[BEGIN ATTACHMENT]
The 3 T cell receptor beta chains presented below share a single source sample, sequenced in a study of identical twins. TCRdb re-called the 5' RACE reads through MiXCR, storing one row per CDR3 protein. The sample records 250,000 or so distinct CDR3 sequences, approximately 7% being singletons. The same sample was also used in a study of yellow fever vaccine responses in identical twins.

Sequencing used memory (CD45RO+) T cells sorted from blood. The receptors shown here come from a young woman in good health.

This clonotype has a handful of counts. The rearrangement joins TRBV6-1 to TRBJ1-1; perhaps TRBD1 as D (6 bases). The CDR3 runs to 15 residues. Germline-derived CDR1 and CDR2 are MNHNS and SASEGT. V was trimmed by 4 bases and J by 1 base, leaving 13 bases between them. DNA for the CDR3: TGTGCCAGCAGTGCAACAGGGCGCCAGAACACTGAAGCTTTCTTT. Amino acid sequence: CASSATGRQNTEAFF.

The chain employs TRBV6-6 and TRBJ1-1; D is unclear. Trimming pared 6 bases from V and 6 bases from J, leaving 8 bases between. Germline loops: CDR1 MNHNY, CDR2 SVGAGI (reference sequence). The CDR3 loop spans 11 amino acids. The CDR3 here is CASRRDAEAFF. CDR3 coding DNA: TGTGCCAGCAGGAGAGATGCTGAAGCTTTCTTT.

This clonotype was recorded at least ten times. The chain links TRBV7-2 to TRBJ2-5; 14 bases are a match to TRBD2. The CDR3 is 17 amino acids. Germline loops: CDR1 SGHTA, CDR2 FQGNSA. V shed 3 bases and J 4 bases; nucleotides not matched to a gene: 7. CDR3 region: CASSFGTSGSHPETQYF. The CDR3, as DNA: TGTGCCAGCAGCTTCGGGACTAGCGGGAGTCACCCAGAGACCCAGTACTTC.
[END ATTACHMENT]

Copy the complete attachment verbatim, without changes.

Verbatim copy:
The 3 T cell receptor beta chains presented below share a single source sample, sequenced in a study of identical twins. TCRdb re-called the 5' RACE reads through MiXCR, storing one row per CDR3 protein. The sample records 250,000 or so distinct CDR3 sequences, approximately 7% being singletons. The same sample was also used in a study of yellow fever vaccine responses in identical twins.

Sequencing used memory (CD45RO+) T cells sorted from blood. The receptors shown here come from a young woman in good health.

This clonotype has a handful of counts. The rearrangement joins TRBV6-1 to TRBJ1-1; perhaps TRBD1 as D (6 bases). The CDR3 runs to 15 residues. Germline-derived CDR1 and CDR2 are MNHNS and SASEGT. V was trimmed by 4 bases and J by 1 base, leaving 13 bases between them. DNA for the CDR3: TGTGCCAGCAGTGCAACAGGGCGCCAGAACACTGAAGCTTTCTTT. Amino acid sequence: CASSATGRQNTEAFF.

The chain employs TRBV6-6 and TRBJ1-1; D is unclear. Trimming pared 6 bases from V and 6 bases from J, leaving 8 bases between. Germline loops: CDR1 MNHNY, CDR2 SVGAGI (reference sequence). The CDR3 loop spans 11 amino acids. The CDR3 here is CASRRDAEAFF. CDR3 coding DNA: TGTGCCAGCAGGAGAGATGCTGAAGCTTTCTTT.

This clonotype was recorded at least ten times. The chain links TRBV7-2 to TRBJ2-5; 14 bases are a match to TRBD2. The CDR3 is 17 amino acids. Germline loops: CDR1 SGHTA, CDR2 FQGNSA. V shed 3 bases and J 4 bases; nucleotides not matched to a gene: 7. CDR3 region: CASSFGTSGSHPETQYF. The CDR3, as DNA: TGTGCCAGCAGCTTCGGGACTAGCGGGAGTCACCCAGAGACCCAGTACTTC.